Animal.Test called Cat.Test called
Shared. Some fields in a Class are not tied to a Class instance. Only one instance is needed. Shared is used on fields to make one field shared among all Class instances.
Tip A Public Shared field can be used in the same way as a global variable. This is useful for storing settings.
Class Test Public Shared _v As Integer End Class Module Module1 Sub Main() Test._v = 1 Console.WriteLine(Test._v) Test._v = 2 Console.WriteLine(Test._v) End Sub End Module
1 2
Shared Sub. These methods are not tied to a Class instance. A Shared Sub can be called with a composite name. Next, the Write Sub inside the Test class is called with "Test.Write()".
Class Test Public Shared Sub Write() Console.WriteLine("Shared Sub called") End Sub End Class Module Module1 Sub Main() Test.Write() End Sub End Module
Shared Sub called
Partial. This modifier specifies that a class is specified in multiple declarations. With Partial, were open a class and add new parts to it. A Class can span multiple files.
Module Module1 Partial Class Test Public Sub X() Console.WriteLine("X") End Sub End Class Partial Class Test Public Sub Y() Console.WriteLine("Y") End Sub End Class Sub Main() ' Invoke methods on the partial class. Dim t As Test = New Test() t.X() t.Y() End Sub End Module
Friend. This modifier makes a member (like a Class, Sub or Function) unavailable outside the present assembly. An assembly is a physical file that contains compiled code.
Here We specify that Display() is a Friend Sub. So it is Public inside the assembly, but not available outside.
Class Item Friend Sub Display() Console.WriteLine("Friend Class used") End Sub End Class Module Module1 Sub Main() ' The Display Sub is public if we are in the same assembly. Dim local As Item = New Item() local.Display() End Sub End Module
Friend Class used
Object. All classes inherit from Object, the ultimate base class. We thus can cast all variables to an Object. The object class provides some helpful methods.
Info GetHashCode() returns a hash code integer based on the content of the instance.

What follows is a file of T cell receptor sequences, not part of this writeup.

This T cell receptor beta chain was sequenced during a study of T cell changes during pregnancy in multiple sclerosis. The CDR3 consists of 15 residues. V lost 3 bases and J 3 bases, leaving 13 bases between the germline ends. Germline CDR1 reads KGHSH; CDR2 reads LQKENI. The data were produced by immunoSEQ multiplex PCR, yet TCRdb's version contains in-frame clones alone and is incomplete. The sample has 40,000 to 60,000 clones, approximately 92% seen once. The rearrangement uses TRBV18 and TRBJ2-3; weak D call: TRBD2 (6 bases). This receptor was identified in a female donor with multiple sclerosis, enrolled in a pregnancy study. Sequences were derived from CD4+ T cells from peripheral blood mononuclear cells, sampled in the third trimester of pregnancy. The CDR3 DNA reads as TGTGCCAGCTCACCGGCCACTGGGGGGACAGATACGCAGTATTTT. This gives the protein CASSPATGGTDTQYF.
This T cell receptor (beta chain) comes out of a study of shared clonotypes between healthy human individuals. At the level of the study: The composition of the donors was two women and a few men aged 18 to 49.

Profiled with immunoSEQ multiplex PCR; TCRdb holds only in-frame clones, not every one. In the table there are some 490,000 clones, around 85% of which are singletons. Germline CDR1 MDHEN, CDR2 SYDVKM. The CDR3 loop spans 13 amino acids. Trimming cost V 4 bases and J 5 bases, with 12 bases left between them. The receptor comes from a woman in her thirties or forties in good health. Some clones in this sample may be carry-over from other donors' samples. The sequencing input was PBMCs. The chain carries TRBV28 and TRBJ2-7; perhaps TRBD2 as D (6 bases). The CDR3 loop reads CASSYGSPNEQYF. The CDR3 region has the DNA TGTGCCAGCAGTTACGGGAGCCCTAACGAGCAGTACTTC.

Class Example ' An empty Example class: it automatically inherits from Object. End Class Module Module1 Sub Main() ' Create instance of the Example class. Dim x As Example = New Example() ' The class inherits from Object, so we can cast it to an Object. Dim y As Object = x ' ... This method is from Object. Console.WriteLine(y.GetHashCode()) ' When we call GetHashCode, the implementation from Object is used. Console.WriteLine(x.GetHashCode()) End Sub End Module
46104728 46104728
Interface. Instead of Inherits, we could use an Interface. We use the Implements keyword with Interfaces. An Interface is a contract—a set of demands that compliant types fill.
VarType. This function is equivalent to the GetType function. It returns a Type reference for an object instance. Its syntax is different from GetType's.
Modules. A Module has shared data. The Main Subroutine is found in a Module. All fields in a Module are shared, meaning they are not part of an instance. Modules are not types.
Namespaces. With namespaces, we have another way to organize programs. Namespaces contain other types like classes, but are not objects.
A summary. Classes are essential building blocks. A class is a reference type: it is allocated on the managed heap. It can have Functions, Subs, and data members.
Dot Net Perls is a collection of tested code examples. Pages are continually updated to stay current, with code correctness a top priority.
Sam Allen is passionate about computer languages. In the past, his work has been recommended by Apple and Microsoft and he has studied computers at a selective university in the United States.
This page was last updated on Apr 16, 2023 (simplify).